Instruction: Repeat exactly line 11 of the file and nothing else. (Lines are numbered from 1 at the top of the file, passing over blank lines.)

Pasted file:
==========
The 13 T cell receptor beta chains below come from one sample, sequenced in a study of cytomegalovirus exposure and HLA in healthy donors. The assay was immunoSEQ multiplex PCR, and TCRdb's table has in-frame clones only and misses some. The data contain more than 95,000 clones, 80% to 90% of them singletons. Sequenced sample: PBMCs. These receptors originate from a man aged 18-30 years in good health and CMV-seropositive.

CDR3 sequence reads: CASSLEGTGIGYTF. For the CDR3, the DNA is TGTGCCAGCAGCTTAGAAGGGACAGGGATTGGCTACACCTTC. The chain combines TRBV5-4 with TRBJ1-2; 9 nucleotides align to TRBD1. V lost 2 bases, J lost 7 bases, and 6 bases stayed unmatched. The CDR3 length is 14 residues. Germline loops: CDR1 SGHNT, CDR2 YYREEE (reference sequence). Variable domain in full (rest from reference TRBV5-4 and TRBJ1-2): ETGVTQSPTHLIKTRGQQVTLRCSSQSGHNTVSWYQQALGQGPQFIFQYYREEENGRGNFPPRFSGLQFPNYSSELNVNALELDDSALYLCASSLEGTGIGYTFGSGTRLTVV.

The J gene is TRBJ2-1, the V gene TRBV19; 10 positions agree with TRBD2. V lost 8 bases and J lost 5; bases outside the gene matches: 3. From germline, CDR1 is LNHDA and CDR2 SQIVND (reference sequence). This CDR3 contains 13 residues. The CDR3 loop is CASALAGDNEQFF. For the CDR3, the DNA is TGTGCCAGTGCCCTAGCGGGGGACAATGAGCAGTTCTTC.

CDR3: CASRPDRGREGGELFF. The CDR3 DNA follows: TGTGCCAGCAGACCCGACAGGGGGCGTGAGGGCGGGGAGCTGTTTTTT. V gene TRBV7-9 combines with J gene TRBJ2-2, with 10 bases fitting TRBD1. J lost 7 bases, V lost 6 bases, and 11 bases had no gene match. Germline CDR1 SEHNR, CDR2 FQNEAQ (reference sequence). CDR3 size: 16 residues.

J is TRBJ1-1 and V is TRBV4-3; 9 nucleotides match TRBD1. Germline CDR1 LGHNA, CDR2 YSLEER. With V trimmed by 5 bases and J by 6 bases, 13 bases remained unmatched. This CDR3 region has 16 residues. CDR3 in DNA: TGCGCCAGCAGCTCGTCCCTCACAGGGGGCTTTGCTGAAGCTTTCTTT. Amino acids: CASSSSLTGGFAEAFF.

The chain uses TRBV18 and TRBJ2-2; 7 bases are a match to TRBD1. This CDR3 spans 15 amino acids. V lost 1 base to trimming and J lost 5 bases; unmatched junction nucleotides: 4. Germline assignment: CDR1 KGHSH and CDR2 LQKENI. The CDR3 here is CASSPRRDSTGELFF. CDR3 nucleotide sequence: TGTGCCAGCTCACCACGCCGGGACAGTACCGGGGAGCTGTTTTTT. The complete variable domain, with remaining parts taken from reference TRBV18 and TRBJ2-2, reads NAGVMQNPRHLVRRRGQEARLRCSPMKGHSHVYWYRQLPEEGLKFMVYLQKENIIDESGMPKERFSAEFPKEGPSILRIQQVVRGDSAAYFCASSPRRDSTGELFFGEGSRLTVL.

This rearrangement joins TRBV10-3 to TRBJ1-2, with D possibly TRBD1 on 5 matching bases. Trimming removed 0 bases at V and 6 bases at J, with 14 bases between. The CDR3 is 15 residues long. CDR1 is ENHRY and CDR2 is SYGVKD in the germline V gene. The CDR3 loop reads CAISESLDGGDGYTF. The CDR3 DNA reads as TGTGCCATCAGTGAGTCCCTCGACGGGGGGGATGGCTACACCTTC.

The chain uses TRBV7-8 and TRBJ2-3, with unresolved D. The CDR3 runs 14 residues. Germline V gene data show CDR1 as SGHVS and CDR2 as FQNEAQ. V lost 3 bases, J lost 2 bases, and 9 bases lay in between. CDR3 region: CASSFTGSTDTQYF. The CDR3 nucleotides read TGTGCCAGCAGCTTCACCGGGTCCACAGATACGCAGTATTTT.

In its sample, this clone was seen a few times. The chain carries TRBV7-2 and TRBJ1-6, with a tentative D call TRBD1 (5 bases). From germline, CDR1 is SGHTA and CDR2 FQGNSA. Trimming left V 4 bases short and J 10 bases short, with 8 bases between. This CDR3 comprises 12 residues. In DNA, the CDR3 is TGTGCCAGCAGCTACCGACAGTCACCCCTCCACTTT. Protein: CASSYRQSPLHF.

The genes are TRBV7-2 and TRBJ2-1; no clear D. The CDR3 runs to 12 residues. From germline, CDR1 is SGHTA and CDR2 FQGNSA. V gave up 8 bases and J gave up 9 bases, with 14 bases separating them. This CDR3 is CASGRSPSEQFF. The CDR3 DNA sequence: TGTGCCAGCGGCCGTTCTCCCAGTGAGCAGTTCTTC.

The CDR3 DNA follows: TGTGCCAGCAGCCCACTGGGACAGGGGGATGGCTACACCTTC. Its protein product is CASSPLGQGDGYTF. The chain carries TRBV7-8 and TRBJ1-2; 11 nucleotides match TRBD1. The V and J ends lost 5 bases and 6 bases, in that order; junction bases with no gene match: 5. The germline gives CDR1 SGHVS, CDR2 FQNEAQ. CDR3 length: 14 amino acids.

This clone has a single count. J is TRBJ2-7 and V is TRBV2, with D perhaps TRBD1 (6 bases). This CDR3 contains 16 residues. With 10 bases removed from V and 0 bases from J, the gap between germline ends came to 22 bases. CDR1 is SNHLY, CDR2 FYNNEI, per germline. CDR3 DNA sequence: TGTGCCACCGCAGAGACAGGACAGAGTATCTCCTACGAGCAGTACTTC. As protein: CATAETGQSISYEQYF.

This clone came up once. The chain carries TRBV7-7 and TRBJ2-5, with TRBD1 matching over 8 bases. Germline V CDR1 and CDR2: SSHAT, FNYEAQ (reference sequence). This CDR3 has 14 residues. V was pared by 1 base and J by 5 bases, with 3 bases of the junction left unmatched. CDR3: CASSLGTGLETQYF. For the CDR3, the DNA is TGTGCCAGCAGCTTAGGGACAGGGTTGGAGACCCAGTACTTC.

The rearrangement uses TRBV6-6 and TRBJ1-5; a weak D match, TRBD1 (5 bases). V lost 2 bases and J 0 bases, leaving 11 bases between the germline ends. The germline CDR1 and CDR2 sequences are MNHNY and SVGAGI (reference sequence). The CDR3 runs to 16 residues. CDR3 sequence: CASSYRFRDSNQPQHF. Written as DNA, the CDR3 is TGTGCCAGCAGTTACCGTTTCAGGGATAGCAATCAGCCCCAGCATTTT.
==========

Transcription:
The CDR3 DNA follows: TGTGCCAGCAGCCCACTGGGACAGGGGGATGGCTACACCTTC. Its protein product is CASSPLGQGDGYTF. The chain carries TRBV7-8 and TRBJ1-2; 11 nucleotides match TRBD1. The V and J ends lost 5 bases and 6 bases, in that order; junction bases with no gene match: 5. The germline gives CDR1 SGHVS, CDR2 FQNEAQ. CDR3 length: 14 amino acids.